I've been quietly reading my way through three non-fiction and one long fiction book since the beginning of December. It's always a slower reading month for me, for obvious reasons, but this year I feel quiet too, like I don't want to read anything that might test me too much, I just want slow, comfortable reading.
A Slip of the Keyboard by Terry Pratchett collects together the essays he wrote, his articles for newspapers and speeches he gave. Some were new to me, others I had already read one way or another. I'm not quite sure why I didn't enjoy this as much as I thought I would as I absolutely adore Pratchett's fictional Discworld series. Possibly the fact that I had heard what he had to say on many subjects already did not help. All were very well written though.
Worst Journeys edited by Keath Fraser was what it says on the tin, an anthology of travel writing stories recounting the authors' worst travel experiences. I was very underwhelmed by this and I normaly love travel writing. A few stood out. One of Dirk Bogarde's wartime experiences from his book Backcloth made me think about reading one or two of his six autobiographical volumes next year. And Jan Morris and Paul Theroux never disappoint. Otherwise, one for the charity shop box.
The Morville Hours by Katherine Swift is a book I've been reading off and on all year. It's the story of the creation of a garden at Morville in Herefordshire. It's beautifully written, quite autobiographical in nature and very horticultural and historical. The site was a monastry centuries ago so the author uses the form of the medieval books of hours as she takes us through the gardening year. A beautiful book.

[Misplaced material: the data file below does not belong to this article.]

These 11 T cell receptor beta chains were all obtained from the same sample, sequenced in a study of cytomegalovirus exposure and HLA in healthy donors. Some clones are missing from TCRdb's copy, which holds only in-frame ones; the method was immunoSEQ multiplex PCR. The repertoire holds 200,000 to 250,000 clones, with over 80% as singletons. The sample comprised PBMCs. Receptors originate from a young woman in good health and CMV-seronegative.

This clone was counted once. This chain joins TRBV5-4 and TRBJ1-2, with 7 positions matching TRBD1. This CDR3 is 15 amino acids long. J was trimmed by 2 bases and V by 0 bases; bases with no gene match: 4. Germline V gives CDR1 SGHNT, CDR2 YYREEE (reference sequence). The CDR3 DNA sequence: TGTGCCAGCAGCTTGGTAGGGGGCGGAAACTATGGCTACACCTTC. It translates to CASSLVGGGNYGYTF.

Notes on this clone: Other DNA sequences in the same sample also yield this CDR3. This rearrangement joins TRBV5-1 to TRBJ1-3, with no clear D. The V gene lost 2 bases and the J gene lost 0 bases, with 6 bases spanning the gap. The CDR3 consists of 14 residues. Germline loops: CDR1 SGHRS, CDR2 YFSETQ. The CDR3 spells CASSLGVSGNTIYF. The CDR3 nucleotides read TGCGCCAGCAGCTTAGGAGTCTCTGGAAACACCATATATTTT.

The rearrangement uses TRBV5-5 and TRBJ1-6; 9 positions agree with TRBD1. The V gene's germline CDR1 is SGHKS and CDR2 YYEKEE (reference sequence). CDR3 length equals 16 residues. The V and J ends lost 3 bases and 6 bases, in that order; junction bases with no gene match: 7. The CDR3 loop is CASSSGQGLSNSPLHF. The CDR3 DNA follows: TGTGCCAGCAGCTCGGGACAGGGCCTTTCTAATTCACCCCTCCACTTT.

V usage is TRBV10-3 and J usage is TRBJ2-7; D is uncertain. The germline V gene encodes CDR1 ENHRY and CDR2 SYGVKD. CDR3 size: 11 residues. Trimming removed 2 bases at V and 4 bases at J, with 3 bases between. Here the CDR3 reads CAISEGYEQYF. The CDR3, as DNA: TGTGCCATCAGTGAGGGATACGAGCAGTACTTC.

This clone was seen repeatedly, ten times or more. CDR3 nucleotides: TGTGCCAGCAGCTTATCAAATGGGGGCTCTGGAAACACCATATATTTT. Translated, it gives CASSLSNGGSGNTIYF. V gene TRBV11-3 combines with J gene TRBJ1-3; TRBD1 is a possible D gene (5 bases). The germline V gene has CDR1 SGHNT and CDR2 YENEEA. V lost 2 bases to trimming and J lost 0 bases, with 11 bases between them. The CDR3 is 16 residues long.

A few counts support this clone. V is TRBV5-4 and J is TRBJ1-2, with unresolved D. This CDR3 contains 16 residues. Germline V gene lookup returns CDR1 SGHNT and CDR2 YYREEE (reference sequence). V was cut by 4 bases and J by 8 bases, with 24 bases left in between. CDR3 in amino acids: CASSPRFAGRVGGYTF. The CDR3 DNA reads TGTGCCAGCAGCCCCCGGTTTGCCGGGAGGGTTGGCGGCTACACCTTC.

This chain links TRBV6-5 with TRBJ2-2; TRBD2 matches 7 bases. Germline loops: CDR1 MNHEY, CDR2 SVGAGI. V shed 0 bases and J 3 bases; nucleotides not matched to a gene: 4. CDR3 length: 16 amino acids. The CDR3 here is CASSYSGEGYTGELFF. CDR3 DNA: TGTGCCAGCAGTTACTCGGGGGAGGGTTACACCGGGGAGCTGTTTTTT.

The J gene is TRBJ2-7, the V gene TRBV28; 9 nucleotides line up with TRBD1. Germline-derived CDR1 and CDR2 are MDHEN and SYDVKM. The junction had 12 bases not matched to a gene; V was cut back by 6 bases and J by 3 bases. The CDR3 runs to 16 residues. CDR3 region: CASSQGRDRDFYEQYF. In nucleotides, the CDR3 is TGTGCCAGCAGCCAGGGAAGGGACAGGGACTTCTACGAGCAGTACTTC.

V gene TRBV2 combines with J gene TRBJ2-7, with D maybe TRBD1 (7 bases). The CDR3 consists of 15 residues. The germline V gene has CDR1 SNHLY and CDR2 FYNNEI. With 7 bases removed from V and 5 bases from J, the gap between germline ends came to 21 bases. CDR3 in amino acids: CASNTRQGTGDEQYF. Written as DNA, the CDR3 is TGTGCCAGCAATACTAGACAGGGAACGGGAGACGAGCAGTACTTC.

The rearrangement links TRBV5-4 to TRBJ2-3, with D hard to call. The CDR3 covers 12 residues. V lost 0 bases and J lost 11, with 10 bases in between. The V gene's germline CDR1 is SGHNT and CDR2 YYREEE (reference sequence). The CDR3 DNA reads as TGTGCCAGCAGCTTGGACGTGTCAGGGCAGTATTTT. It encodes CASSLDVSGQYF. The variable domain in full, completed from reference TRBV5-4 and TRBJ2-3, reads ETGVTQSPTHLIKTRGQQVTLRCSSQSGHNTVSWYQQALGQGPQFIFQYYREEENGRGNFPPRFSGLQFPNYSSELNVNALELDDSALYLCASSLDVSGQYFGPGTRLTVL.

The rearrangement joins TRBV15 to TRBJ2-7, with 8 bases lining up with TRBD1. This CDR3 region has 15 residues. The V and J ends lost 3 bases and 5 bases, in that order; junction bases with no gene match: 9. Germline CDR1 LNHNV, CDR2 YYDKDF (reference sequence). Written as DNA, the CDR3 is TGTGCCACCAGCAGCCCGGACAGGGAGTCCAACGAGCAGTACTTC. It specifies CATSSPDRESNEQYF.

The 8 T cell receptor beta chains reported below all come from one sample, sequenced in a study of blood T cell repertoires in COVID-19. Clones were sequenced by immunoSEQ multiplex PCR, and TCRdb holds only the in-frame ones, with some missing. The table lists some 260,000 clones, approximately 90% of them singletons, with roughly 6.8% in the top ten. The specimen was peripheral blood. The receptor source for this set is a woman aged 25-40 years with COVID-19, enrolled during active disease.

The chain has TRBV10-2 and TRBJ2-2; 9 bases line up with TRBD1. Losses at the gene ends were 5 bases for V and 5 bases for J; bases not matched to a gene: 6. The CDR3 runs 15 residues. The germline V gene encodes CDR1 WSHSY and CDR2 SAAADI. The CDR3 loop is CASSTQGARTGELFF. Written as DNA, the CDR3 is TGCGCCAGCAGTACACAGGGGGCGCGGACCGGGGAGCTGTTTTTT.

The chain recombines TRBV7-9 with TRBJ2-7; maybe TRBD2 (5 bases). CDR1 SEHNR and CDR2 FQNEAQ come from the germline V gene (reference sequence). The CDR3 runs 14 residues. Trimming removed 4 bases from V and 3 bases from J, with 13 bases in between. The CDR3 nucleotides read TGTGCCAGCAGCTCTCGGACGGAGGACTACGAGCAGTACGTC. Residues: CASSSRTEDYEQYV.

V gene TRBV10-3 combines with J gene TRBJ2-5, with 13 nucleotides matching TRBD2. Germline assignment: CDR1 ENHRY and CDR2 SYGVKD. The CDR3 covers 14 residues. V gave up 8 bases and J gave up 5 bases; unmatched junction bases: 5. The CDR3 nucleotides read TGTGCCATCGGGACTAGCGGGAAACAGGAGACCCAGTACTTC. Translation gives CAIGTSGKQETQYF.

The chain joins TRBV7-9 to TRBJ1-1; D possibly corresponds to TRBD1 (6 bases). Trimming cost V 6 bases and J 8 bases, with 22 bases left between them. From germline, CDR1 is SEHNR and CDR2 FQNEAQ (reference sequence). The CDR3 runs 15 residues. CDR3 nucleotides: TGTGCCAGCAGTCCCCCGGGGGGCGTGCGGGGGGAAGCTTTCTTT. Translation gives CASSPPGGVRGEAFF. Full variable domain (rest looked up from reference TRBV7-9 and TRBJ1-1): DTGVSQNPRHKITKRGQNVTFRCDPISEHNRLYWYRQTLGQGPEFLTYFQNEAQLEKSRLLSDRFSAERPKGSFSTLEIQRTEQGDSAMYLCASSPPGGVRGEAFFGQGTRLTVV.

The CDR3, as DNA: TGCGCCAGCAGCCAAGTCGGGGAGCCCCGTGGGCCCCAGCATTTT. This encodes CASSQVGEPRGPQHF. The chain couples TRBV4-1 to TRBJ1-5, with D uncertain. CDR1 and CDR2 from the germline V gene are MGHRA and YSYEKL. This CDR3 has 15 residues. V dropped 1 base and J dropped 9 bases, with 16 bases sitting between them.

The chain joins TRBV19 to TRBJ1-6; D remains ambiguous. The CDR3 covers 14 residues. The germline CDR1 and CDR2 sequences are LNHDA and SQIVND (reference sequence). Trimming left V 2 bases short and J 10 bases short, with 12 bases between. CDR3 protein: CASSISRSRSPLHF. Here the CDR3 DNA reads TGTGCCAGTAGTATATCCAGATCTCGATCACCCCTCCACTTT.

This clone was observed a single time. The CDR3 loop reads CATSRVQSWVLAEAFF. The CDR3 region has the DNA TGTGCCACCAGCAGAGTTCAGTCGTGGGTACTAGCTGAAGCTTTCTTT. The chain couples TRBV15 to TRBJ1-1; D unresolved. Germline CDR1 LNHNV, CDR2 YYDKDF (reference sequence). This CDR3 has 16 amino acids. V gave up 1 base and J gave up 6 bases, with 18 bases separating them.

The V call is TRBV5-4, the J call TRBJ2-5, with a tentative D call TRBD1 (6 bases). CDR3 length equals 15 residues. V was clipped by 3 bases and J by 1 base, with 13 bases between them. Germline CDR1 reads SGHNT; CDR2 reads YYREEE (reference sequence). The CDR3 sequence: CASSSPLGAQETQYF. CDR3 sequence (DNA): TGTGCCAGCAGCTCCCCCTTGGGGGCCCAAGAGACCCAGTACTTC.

European Travel for the Monstrous Gentlewoman by Theodora Goss is the only fiction book I've read in December. Possibly because it's over 700 pages long...
The 'Monstrous Gentlewomen' are off on their travels to Budapest. Mary Jekyll has recieved a cry for help from Lucinda Van Helsing whom she's never met but presumes is similar to herself and her friends in that she's been changed somehow by her father: the subject of scientific experiments in other words. Mary, Justine and Diana travel on The Orient Express and soon run into trouble, meanwhile Catherine Moreau and Beatrice Rappacinni stay in London but not for long. Soon they're careering across Europe too, worried for Mary and her group who have disappeared somewhere in the mountains of Hungary. This is the second instalment of this fantasy/horror trilogy and is just as enjoyable as the first. It has exactly the same problems but I won't bang on about that again. Suffice to say it was rollicking good fun, I love the European locations, the ideas behind the characters, and the sheer zest of these books. Book three will be on my reading agenda for 2021.
I'm currently reading these two:
The Christmas Chronicles: Notes, Stories and 100 Recipes for Midwinter by TV cook, Nigel Slater, is the perfect slow read for Christmas week. He has a wonderfully gentle, descriptive, sumptious style of writing and you can wallow in it at the end of a long day. Loving it.
Weird Woods: Tales of the Haunted Forests of Britain, edited by John Miller, is one of the British library's 'Weird books' series. I've read several and they can be a bit patchy but this is, so far, rather good. And ghost stories naturally go well with Christmas don't they?